Category Archives: Opinion

Opinion: Valentine’s Day is an overemphasized holiday

By Taylor Hall
Staff Writer

Roses, chocolates, and big stuffed bears. Valentine’s day is the kick in the head that makes you “prove” your love to your significant other. But is a date on the calendar really a reason to spoil one another?

Guns on campus: creating more problems than solutions

By Tom Moore
Staff Writer

On Feb. 3, the Florida House of Representatives passed two gun laws – one, which passed by a 80-38 vote, allows permit holders to carry their weapons openly in public. The other would allow permit holders to carry concealed on college campuses.

The vote was welcomed by gun owners across the state.

Trump’s ‘travel ban’ finds both support, resistance

By William Watson
Staff Writer

On Jan. 27, President Trump signed an executive order imposing a 90-day ban on immigration from seven countries: Iran, Iraq, Syria, Sudan, Libya, Yemen and Somalia.

There is some confusion over the specifics of the so-called “ban”; however, it was something he did mention during his campaign.

Let freedom ring: our First Amendment freedoms, specifically

By Tom Moore
Staff Writer

As a responsible newsman, I take the protection of the Constitution and Bill of Rights seriously. There has been so much emphasis in the news lately on the Second Amendment – the right to bear arms – that the average citizen seems to forget the protections we all enjoy under the First Amendment.

Meryl Streep attacks President-Elect Donald Trump during Golden Globes speech

By Taylor Hall
Staff Writer
Meryl Streep graced the stage last Sunday at the Golden Globes ceremony in Hollywood as she accepted the Cecille B. DeMille Award for lifetime achievement. Without saying his name once, Streep shared her opinion of President-elect Donald Trump.

Opinion: Fake news is everywhere

By Emily Doyle
Staff Writer
I know this is going to come as a shock, but not everything you read on the Internet is true.

Throughout this election, something even more terrifying than the candidates happened: false news popped up everywhere, and people ate it up like turkey on Thanksgiving.

Opinion: Why we’re right to be afraid of Donald Trump

By Josh Hart
Opinions Editor
Let me be as clear as I can. Donald Trump’s victory means our next president will be a non-politician who proposed a catalog of campaign promises he probably won’t be able to keep; a foreign policy novice whose consistent threatening of foreign government and grandiose vows to renegotiate historical alliances has revealed his immense arrogance and lack of knowledge ; a crude, cruel braggart who mocks and endangers people of color, women, the LGBTQ community, the physically disabled, and even prisoners of war.

Opinion: Reaction to Trump’s sexual assault claims creates unsafe environment for female college students

By Josh Hart

Opinions Editor

On Oct. 7, the Washington Post leaked a tape featuring presidential candidate and creamsicle-orange crypto-fascist Donald Trump bragging about his ability to “grab women by the pussy” whenever he wants because of his wealth and celebrity status. In the weeks following the tape’s release, over a dozen women have come forward claiming that he sexually assaulted or harassed them. During the third and final presidential debate, Trump denied all allegations, maintaining that they were caused by the women’s desire for fame and the Democrats’ desire to derail his campaign. He has attempted to deflect blame by attacking Bill Clinton for his history of predatory sexual behavior, though, it should be noted, Bill Clinton is not currently running for the highest office in the land. It should also be noted that I am, in no way, defending Bill Clinton. Disgust at predatory behavior should be bipartisan.

In just a few weeks, the Trump campaign has done its damnedest  to undo years of slow progress. In the most public arena, sexual assault is, once again, being treated like a political bargaining chip. Sexist stereotypes of money-hungry, lying women squealing “rape” in order to take from the wealthy and infallible, have once again become common parlance among people, primarily men, who either don’t want to admit that they live in a culture that demeans and silences women or gleefully partake in this culture. Although Americans around the country have reacted in disgust to Trump’s comments, his campaign’s response—as well as the reaction of some media outlets—will probably convince women to be quiet about their own assaults. For sexual assault survivors, this is both an insult and a devastating attack in the fight against predators, the fight against people like Donald Trump.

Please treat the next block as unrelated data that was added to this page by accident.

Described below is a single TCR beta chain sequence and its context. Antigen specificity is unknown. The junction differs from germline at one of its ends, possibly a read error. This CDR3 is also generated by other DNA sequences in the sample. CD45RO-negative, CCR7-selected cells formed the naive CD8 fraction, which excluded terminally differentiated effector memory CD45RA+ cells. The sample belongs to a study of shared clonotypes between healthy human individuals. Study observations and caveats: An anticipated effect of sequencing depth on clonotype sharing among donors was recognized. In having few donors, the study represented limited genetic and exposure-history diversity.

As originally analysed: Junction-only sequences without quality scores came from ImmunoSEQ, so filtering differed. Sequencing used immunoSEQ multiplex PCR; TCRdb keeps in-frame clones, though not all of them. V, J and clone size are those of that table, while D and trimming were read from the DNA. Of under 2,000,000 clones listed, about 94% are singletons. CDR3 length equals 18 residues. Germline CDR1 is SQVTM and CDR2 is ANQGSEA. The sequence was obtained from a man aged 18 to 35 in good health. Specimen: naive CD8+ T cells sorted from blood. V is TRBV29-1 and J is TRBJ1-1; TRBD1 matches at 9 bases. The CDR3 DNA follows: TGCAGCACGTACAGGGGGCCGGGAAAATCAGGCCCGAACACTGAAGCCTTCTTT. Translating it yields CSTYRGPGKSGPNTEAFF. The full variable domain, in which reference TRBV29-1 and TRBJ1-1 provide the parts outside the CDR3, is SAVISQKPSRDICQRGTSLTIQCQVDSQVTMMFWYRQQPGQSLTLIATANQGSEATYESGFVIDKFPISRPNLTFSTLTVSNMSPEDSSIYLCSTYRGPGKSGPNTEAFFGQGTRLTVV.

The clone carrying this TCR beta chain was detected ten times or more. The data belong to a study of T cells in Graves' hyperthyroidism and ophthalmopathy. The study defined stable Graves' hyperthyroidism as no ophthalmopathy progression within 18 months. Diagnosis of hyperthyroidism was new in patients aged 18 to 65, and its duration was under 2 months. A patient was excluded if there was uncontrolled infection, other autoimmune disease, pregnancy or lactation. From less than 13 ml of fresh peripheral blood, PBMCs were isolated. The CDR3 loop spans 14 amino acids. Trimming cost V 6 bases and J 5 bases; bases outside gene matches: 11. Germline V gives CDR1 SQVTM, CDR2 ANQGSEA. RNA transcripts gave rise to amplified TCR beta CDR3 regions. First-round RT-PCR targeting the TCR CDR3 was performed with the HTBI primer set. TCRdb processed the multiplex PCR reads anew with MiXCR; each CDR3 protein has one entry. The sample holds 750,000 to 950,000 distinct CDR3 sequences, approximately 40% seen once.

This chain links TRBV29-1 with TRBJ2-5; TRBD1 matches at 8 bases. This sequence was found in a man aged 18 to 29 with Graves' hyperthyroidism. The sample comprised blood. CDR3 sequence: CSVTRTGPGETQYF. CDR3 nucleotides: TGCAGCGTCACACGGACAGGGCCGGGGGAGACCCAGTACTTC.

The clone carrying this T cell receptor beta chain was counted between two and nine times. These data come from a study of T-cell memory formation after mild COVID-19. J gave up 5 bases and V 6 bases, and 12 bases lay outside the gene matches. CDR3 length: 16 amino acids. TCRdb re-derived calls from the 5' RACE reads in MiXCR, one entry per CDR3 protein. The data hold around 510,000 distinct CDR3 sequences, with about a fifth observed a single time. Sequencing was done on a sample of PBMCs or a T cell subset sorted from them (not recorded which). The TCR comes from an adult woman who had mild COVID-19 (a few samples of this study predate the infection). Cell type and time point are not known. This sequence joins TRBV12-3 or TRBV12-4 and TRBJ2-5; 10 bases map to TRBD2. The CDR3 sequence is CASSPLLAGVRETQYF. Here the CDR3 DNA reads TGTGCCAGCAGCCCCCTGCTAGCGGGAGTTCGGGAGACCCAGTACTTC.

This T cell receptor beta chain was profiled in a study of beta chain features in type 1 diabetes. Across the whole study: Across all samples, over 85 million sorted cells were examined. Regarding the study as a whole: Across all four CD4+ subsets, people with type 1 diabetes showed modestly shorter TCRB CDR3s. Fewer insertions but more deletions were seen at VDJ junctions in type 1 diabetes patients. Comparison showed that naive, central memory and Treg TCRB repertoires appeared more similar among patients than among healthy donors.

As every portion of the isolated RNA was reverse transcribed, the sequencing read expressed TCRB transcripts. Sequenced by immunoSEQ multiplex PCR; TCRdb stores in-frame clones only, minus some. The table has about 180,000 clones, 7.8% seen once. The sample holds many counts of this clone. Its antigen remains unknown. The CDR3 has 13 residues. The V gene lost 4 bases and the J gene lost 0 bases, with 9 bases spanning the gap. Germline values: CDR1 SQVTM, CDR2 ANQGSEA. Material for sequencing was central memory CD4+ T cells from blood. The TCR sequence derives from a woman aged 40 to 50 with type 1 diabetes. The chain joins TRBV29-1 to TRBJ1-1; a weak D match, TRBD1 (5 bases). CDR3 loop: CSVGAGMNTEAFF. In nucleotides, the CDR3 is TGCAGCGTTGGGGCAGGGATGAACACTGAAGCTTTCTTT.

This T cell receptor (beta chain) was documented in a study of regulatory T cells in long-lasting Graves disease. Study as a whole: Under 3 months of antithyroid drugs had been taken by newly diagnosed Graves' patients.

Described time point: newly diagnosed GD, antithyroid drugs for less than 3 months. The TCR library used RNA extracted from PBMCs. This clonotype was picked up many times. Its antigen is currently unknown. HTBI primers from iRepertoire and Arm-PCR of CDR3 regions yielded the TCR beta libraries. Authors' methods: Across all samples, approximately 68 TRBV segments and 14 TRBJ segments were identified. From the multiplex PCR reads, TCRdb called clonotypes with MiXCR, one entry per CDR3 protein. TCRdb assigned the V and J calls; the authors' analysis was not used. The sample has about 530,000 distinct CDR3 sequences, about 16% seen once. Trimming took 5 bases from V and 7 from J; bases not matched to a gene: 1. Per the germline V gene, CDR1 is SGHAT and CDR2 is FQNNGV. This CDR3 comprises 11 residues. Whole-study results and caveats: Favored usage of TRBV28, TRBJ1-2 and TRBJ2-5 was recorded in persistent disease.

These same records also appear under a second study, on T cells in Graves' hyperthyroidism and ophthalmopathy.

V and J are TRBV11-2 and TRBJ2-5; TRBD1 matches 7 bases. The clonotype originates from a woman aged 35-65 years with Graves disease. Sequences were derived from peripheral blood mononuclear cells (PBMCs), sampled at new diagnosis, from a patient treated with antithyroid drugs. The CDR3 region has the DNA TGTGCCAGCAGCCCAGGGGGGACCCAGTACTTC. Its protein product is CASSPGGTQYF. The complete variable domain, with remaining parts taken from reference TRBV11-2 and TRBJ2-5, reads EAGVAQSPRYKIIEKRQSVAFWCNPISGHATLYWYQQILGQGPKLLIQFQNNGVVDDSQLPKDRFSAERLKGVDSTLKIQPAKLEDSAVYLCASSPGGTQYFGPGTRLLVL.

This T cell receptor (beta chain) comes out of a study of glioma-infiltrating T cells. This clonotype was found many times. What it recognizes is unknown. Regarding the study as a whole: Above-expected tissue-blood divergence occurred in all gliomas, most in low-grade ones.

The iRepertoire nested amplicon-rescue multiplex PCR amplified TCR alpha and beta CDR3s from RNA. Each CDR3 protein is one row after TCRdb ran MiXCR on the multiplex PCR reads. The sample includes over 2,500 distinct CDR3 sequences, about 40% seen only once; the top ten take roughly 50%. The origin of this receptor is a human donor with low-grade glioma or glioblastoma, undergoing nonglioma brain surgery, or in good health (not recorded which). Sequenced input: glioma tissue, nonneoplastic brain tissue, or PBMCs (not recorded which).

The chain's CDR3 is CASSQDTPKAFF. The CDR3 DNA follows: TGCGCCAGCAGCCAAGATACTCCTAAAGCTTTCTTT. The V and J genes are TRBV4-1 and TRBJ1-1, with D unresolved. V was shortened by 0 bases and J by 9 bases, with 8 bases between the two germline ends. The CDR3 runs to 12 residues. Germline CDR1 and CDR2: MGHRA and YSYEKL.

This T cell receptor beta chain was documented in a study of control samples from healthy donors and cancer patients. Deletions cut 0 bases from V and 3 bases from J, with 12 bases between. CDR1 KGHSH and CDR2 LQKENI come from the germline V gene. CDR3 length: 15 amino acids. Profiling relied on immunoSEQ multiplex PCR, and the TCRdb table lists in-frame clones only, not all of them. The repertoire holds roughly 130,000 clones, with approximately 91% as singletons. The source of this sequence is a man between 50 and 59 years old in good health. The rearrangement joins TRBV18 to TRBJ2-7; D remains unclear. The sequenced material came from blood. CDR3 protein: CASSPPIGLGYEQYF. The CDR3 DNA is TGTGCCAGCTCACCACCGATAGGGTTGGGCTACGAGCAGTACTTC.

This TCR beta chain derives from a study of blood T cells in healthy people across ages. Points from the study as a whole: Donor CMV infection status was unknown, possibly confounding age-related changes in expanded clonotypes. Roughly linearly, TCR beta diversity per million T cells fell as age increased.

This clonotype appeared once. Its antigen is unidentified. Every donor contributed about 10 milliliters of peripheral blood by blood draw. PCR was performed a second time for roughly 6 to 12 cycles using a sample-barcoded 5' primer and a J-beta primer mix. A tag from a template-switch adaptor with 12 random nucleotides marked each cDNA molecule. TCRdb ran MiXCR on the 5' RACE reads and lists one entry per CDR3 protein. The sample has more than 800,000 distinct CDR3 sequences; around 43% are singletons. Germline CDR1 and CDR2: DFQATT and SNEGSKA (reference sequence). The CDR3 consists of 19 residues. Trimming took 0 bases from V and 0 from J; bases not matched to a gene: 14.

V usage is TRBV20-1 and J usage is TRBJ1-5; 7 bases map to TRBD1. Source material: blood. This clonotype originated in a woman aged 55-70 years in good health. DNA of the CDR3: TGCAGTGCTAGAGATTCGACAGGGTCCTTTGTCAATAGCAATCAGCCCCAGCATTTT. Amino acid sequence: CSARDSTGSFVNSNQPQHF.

Trump has shown the characteristic gall to go on the attack. In response to a New York Times article in which two women claim Trump made unwanted sexual advances, his campaign staff stated “this entire article is fiction…a completely false, coordinated character assassination.”  When asked about the allegations during the third debate, Trump accused  Hillary Clinton of “getting these people to step forward. If it wasn’t that, they get their 10 minutes of fame.”

These statements don’t just delegitimize the women who have come forward with stories of assault and harassment by Donald Trump—they delegitimize every sexual assault survivor’s experience.

This is of special pertinence to college students. That means you, the reader. The sexual assault statistics on the average university campus, where you probably spend a significant amount of your time, are simply appalling. RAINN, the Rape, Abuse, and Incest Network, reports that 11.2 percent of all students experience rape or sexual. Only 20 percent of female student victims age 18-24 report the crimes to law enforcement.

Make no mistake. I could not state this any clearer. If you are brushing off Donald Trump’s history of sexual assault, if you are brushing off Bill Clinton’s history of sexual assault, or anyone’s history of sexual assault, for the sake of political expediency, you are effectively excusing the potential experiences of people in your community. What could possibly be more callous than ignoring the pain of the people around you? What could be more cruel and thoughtless and stupid than ignoring the efficacy of words whenever they are cited as being harmful to the potential recovery of someone who has been victimized, but accepting the efficacy of words when they engage the political machine?